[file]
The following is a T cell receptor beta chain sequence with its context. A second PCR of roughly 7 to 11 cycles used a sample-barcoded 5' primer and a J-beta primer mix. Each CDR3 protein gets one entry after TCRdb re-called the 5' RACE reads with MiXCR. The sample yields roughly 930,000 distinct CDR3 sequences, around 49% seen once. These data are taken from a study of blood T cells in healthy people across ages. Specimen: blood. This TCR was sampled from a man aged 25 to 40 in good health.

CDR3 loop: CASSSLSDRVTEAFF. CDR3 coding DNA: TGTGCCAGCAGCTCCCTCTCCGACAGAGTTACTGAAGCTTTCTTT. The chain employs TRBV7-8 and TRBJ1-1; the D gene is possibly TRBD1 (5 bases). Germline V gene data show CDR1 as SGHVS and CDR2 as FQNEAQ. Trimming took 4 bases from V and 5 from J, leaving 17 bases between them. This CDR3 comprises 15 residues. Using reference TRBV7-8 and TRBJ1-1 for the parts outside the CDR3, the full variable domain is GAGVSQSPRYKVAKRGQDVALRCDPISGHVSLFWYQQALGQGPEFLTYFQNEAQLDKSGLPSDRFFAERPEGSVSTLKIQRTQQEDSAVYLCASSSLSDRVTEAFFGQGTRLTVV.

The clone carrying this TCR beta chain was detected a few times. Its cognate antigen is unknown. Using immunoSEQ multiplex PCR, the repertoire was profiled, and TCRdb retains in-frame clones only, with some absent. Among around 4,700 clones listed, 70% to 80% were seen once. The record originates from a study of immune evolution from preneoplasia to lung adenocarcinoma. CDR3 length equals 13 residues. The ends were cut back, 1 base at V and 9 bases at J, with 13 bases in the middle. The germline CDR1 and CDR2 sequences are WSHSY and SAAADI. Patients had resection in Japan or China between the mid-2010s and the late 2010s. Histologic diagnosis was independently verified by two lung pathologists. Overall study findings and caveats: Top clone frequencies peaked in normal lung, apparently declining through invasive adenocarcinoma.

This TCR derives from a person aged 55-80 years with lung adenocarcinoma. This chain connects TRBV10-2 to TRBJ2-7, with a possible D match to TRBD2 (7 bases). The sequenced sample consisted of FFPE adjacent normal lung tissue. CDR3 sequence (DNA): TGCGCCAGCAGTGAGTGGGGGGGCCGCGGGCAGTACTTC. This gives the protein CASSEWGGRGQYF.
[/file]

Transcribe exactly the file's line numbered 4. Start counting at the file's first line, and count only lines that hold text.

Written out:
This TCR derives from a person aged 55-80 years with lung adenocarcinoma. This chain connects TRBV10-2 to TRBJ2-7, with a possible D match to TRBD2 (7 bases). The sequenced sample consisted of FFPE adjacent normal lung tissue. CDR3 sequence (DNA): TGCGCCAGCAGTGAGTGGGGGGGCCGCGGGCAGTACTTC. This gives the protein CASSEWGGRGQYF.